Rights group calls for investigation into Sri Lankan police shooting

COLOMBO, Sri Lanka (AP) — A leading human rights group is calling on Sri Lankan authorities to conduct a prompt and impartial investigation into a police shooting that left one dead and 13 others injured during protests against the rising fuel prices amid the country’s worst economic crisis in decades.

New York-based Human Rights Watch urged authorities to investigate “the apparent use of excessive force by police” during the incident and to “take appropriate action against any wrongdoing”.

Patricia Grossman, the group’s deputy Asia director, said the “use of live ammunition” by police against protesters “appears to be a gross abuse of lethal force”.

“People who protest government policies that affect their lives and livelihoods should not have to fear for their lives,” she said in a statement released late Wednesday evening, adding: “International law prohibits the use of lethal force by law enforcement unless there is an imminent threat to life.

The group said Sri Lanka has a long history of failing to provide justice and redress to victims of human rights abuses.

The statement comes hours after Sri Lankan President Gotabaya Rajapaksa promised an impartial and transparent investigation into the shooting which was the first by security forces in weeks of protests and rekindled widespread protests in the island nation of ‘Indian Ocean.

The shooting took place in Rambukkana, 90 kilometers (55 miles) northeast of the capital, Colombo.

Public Security Minister Prasanna Ranatunga said on Wednesday that police had been patient but had to use minimal force to prevent protests from escalating into major violence.

Opposition leader Sajith Premadasa responded by asking parliament: “Does killing a protester mean using minimal force?

“What this murderous and terrorist government is doing today is repression of the people,” he added.

Fifteen police officers were treated at a hospital for minor injuries after clashes with protesters on Tuesday. Police said protesters in Rambukkana blocked train tracks and roads and ignored police warnings to disperse. Police also said protesters threw rocks at them.

The calls for the inquiry came as parliament observed a minute’s silence on Thursday in memory of the more than 260 people killed in the 2019 Islamic State-inspired suicide bomb attacks on churches and tourist hotels .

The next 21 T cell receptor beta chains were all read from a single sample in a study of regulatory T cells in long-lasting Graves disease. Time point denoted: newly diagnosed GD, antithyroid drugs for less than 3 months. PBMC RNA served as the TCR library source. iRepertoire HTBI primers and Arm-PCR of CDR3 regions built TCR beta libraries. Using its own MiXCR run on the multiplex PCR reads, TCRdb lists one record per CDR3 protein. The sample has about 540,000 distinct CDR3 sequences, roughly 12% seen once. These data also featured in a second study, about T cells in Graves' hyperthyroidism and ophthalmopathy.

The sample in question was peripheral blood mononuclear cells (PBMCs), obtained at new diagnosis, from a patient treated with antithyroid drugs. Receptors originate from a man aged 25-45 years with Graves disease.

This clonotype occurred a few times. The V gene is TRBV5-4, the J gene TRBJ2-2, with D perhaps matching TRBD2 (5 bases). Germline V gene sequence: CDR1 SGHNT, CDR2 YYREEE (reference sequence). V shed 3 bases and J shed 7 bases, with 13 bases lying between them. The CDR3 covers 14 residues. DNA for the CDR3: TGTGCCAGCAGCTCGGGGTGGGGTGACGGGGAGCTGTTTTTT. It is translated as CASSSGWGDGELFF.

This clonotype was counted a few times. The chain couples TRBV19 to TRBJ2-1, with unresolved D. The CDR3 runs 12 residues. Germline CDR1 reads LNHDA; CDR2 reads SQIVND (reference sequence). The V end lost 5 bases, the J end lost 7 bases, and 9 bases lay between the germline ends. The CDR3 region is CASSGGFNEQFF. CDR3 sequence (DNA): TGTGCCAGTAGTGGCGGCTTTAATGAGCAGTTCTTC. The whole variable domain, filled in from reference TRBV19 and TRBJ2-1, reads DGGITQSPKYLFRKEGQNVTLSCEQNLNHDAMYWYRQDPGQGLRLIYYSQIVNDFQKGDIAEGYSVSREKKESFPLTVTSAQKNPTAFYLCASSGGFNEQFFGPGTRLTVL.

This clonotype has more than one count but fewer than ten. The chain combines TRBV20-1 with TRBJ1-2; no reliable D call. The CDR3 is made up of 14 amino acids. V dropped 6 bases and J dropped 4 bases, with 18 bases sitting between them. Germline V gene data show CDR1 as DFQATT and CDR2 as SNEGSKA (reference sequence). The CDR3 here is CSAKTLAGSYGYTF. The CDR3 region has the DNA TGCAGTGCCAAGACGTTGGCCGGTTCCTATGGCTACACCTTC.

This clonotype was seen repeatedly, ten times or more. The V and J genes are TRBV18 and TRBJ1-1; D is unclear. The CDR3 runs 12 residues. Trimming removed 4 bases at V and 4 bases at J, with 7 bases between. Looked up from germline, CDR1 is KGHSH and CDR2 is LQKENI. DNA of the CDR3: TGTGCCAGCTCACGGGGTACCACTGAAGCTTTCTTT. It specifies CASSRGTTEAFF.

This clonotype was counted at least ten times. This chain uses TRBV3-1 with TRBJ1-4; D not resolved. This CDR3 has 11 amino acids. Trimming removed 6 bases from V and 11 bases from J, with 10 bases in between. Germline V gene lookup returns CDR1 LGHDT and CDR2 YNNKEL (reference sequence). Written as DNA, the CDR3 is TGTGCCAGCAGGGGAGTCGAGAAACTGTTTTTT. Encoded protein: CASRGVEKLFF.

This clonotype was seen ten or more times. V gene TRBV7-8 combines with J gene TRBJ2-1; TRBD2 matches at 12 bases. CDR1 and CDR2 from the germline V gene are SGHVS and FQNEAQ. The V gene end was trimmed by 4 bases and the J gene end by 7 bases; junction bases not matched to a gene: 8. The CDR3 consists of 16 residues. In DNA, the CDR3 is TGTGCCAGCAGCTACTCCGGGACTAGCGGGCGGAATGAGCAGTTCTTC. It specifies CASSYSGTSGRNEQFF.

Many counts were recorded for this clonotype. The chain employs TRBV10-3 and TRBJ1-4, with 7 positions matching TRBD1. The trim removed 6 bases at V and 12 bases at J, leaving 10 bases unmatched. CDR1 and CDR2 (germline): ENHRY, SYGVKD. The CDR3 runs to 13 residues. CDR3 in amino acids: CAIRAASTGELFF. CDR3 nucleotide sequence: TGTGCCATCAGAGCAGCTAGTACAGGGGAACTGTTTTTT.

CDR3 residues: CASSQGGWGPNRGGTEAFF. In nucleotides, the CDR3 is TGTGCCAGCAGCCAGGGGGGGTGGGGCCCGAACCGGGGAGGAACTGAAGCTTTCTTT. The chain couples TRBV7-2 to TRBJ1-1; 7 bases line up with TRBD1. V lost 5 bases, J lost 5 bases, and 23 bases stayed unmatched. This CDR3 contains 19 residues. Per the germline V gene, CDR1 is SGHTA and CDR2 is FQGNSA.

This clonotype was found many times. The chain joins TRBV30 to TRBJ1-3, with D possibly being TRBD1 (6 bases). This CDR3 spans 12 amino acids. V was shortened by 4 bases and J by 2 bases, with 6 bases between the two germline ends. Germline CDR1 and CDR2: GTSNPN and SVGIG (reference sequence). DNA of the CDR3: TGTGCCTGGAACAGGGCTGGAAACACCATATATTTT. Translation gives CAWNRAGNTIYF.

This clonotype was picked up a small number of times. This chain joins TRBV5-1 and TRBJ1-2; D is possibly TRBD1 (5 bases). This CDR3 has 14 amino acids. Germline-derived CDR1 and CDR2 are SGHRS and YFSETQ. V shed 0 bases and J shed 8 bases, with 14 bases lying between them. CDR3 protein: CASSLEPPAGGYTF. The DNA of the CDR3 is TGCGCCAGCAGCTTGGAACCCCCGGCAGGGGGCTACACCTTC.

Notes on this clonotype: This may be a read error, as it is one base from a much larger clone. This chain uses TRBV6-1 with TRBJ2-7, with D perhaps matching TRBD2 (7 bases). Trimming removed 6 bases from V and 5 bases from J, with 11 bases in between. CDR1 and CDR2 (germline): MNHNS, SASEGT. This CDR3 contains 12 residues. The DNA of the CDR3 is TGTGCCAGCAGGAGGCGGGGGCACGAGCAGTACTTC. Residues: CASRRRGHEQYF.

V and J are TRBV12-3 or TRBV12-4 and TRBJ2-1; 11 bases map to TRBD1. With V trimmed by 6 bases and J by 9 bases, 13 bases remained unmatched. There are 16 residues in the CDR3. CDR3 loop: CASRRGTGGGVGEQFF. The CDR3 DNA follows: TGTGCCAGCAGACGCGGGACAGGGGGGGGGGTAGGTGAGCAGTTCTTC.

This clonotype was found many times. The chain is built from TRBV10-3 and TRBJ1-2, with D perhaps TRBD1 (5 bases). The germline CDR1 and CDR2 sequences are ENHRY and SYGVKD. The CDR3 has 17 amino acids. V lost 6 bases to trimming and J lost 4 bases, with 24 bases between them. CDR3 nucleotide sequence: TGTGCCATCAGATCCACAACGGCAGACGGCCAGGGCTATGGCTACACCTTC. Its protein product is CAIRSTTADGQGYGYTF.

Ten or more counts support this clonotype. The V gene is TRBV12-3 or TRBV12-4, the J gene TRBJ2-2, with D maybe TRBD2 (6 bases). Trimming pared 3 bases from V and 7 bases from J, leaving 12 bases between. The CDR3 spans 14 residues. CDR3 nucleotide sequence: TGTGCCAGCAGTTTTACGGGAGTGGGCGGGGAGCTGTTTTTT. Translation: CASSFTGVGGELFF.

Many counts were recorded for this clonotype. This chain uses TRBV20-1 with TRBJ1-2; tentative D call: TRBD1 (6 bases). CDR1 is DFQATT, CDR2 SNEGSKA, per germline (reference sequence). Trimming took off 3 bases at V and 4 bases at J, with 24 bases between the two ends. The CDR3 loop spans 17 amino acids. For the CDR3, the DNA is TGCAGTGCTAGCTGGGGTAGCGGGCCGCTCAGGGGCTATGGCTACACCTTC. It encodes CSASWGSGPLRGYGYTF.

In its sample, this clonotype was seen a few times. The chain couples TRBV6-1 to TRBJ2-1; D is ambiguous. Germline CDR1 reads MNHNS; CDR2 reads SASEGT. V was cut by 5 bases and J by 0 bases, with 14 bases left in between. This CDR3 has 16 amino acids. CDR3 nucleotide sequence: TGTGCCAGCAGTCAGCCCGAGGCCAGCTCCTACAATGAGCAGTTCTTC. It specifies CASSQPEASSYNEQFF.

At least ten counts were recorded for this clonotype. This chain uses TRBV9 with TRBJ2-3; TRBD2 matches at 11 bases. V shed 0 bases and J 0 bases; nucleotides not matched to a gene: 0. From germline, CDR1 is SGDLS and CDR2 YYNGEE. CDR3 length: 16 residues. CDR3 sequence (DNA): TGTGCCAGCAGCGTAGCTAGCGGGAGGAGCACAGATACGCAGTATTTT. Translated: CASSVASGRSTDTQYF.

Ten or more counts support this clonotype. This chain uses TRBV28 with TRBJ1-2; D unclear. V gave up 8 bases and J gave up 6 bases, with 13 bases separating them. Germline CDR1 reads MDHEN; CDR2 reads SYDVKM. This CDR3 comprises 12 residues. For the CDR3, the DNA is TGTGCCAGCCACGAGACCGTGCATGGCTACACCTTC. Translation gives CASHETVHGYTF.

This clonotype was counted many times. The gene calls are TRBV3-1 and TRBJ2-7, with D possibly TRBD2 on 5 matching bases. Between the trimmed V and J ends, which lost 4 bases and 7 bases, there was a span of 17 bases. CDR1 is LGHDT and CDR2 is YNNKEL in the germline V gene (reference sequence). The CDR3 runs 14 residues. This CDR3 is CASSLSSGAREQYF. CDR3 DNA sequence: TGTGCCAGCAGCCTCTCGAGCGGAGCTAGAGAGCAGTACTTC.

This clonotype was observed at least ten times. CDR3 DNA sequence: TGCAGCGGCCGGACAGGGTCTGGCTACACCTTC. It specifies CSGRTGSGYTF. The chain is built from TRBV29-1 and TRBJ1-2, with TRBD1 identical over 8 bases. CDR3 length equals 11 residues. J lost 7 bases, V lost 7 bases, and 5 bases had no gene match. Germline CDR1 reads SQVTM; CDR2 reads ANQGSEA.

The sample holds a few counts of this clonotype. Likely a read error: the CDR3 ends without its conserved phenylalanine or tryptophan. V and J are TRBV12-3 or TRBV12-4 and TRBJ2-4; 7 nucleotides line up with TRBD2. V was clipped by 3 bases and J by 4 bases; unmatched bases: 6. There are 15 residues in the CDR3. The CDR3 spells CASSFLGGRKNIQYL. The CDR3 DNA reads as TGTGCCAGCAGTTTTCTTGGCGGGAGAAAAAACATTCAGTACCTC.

The Archbishop of Colombo, Cardinal Malcolm Ranjith, at a multi-faith memorial service in Colombo, reiterated his objection to what he called the government’s lack of interest in uncovering those whose alleged inaction has leads to attacks.

Ranjith previously called on authorities to investigate possible links to the attackers and some members of state intelligence after learning they knew at least one of the attackers and had met with him.

Protesters occupying the entrance to the president’s office for a 13th day demanding the president’s resignation over the economic crisis offered alms to Buddhist and Christian clergy in memory of the dead.

Much of the anger expressed over the weeks of mounting protests has been directed at Rajapaksa and his older brother, Prime Minister Mahinda Rajapaksa, who lead an influential clan that has been in power for most of the past two decades. Five other family members are lawmakers, three of whom resigned as ministers two weeks ago.

Sri Lanka is on the verge of bankruptcy, with almost $7 billion of its total external debt of $25 billion due to be repaid this year. A severe shortage of foreign exchange means that the country lacks money to buy imported goods.

Sri Lankans have endured months of shortages of essentials such as food, cooking gas, fuel and medicine, queuing for hours to buy the limited supplies available. Fuel prices have risen several times in recent months, leading to sharp increases in transport costs and the prices of other goods. There was another round of increases earlier this week.

Western diplomats and UN officials expressed concern over Tuesday’s shooting and called for an independent investigation while urging that the right to peaceful protest be safeguarded.

Mahinda Rajapaksa said the constitution would be amended to reduce presidential powers and empower parliament. The prime minister said the change of power is a quick step that can be taken to stabilize the country politically and help talks with the International Monetary Fund on an economic recovery plan.

Gotabaya Rajapaksa concentrated power in the presidency after being elected in 2019. The president and prime minister refused to step down, leading to a political stalemate. Opposition parties rejected the president’s proposal for a unity government but were unable to muster a majority in parliament and form a new government.

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